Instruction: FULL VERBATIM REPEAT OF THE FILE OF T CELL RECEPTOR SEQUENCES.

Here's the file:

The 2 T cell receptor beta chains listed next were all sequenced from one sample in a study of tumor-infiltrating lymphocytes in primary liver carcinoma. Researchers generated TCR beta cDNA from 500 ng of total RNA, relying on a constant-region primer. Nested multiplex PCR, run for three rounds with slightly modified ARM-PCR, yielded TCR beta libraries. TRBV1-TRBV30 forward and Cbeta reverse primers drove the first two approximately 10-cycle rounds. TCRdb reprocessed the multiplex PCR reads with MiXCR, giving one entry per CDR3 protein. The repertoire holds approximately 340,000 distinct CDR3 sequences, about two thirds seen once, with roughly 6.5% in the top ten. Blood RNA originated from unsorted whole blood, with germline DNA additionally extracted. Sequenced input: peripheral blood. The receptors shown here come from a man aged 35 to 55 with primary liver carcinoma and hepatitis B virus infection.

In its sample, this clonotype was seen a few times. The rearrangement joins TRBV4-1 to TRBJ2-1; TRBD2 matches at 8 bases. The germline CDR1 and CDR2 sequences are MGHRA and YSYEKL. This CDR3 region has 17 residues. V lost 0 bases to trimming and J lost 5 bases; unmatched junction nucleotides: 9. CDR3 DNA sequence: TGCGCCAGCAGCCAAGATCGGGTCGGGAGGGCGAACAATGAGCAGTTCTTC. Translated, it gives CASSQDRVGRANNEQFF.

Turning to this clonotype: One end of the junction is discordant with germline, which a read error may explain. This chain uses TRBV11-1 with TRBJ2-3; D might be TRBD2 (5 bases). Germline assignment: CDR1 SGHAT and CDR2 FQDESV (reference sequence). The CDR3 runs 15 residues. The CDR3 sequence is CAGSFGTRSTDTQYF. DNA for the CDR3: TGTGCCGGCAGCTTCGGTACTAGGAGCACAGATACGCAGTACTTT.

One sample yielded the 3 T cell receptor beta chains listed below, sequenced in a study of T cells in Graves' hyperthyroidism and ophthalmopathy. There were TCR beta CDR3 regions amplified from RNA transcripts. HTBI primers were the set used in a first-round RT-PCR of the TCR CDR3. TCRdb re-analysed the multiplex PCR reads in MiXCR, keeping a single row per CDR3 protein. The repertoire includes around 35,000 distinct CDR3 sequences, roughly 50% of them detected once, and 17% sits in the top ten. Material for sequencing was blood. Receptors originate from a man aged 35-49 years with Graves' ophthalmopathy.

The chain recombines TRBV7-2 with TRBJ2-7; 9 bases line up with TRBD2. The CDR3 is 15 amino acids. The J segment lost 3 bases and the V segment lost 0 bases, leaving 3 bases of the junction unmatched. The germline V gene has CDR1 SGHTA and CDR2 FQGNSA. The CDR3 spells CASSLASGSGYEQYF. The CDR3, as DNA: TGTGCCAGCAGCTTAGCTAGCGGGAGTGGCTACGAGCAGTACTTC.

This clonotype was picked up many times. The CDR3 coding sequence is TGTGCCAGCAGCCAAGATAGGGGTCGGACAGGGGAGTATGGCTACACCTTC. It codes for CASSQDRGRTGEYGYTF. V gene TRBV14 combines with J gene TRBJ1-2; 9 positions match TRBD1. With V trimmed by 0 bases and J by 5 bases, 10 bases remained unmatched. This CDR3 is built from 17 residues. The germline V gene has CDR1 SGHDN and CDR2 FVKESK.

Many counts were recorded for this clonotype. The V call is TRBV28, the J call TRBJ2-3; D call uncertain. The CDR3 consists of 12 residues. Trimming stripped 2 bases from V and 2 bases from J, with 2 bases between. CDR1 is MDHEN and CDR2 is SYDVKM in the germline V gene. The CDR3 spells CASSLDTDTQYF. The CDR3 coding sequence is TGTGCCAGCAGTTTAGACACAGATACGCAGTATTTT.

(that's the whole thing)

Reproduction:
The 2 T cell receptor beta chains listed next were all sequenced from one sample in a study of tumor-infiltrating lymphocytes in primary liver carcinoma. Researchers generated TCR beta cDNA from 500 ng of total RNA, relying on a constant-region primer. Nested multiplex PCR, run for three rounds with slightly modified ARM-PCR, yielded TCR beta libraries. TRBV1-TRBV30 forward and Cbeta reverse primers drove the first two approximately 10-cycle rounds. TCRdb reprocessed the multiplex PCR reads with MiXCR, giving one entry per CDR3 protein. The repertoire holds approximately 340,000 distinct CDR3 sequences, about two thirds seen once, with roughly 6.5% in the top ten. Blood RNA originated from unsorted whole blood, with germline DNA additionally extracted. Sequenced input: peripheral blood. The receptors shown here come from a man aged 35 to 55 with primary liver carcinoma and hepatitis B virus infection.

In its sample, this clonotype was seen a few times. The rearrangement joins TRBV4-1 to TRBJ2-1; TRBD2 matches at 8 bases. The germline CDR1 and CDR2 sequences are MGHRA and YSYEKL. This CDR3 region has 17 residues. V lost 0 bases to trimming and J lost 5 bases; unmatched junction nucleotides: 9. CDR3 DNA sequence: TGCGCCAGCAGCCAAGATCGGGTCGGGAGGGCGAACAATGAGCAGTTCTTC. Translated, it gives CASSQDRVGRANNEQFF.

Turning to this clonotype: One end of the junction is discordant with germline, which a read error may explain. This chain uses TRBV11-1 with TRBJ2-3; D might be TRBD2 (5 bases). Germline assignment: CDR1 SGHAT and CDR2 FQDESV (reference sequence). The CDR3 runs 15 residues. The CDR3 sequence is CAGSFGTRSTDTQYF. DNA for the CDR3: TGTGCCGGCAGCTTCGGTACTAGGAGCACAGATACGCAGTACTTT.

One sample yielded the 3 T cell receptor beta chains listed below, sequenced in a study of T cells in Graves' hyperthyroidism and ophthalmopathy. There were TCR beta CDR3 regions amplified from RNA transcripts. HTBI primers were the set used in a first-round RT-PCR of the TCR CDR3. TCRdb re-analysed the multiplex PCR reads in MiXCR, keeping a single row per CDR3 protein. The repertoire includes around 35,000 distinct CDR3 sequences, roughly 50% of them detected once, and 17% sits in the top ten. Material for sequencing was blood. Receptors originate from a man aged 35-49 years with Graves' ophthalmopathy.

The chain recombines TRBV7-2 with TRBJ2-7; 9 bases line up with TRBD2. The CDR3 is 15 amino acids. The J segment lost 3 bases and the V segment lost 0 bases, leaving 3 bases of the junction unmatched. The germline V gene has CDR1 SGHTA and CDR2 FQGNSA. The CDR3 spells CASSLASGSGYEQYF. The CDR3, as DNA: TGTGCCAGCAGCTTAGCTAGCGGGAGTGGCTACGAGCAGTACTTC.

This clonotype was picked up many times. The CDR3 coding sequence is TGTGCCAGCAGCCAAGATAGGGGTCGGACAGGGGAGTATGGCTACACCTTC. It codes for CASSQDRGRTGEYGYTF. V gene TRBV14 combines with J gene TRBJ1-2; 9 positions match TRBD1. With V trimmed by 0 bases and J by 5 bases, 10 bases remained unmatched. This CDR3 is built from 17 residues. The germline V gene has CDR1 SGHDN and CDR2 FVKESK.

Many counts were recorded for this clonotype. The V call is TRBV28, the J call TRBJ2-3; D call uncertain. The CDR3 consists of 12 residues. Trimming stripped 2 bases from V and 2 bases from J, with 2 bases between. CDR1 is MDHEN and CDR2 is SYDVKM in the germline V gene. The CDR3 spells CASSLDTDTQYF. The CDR3 coding sequence is TGTGCCAGCAGTTTAGACACAGATACGCAGTATTTT.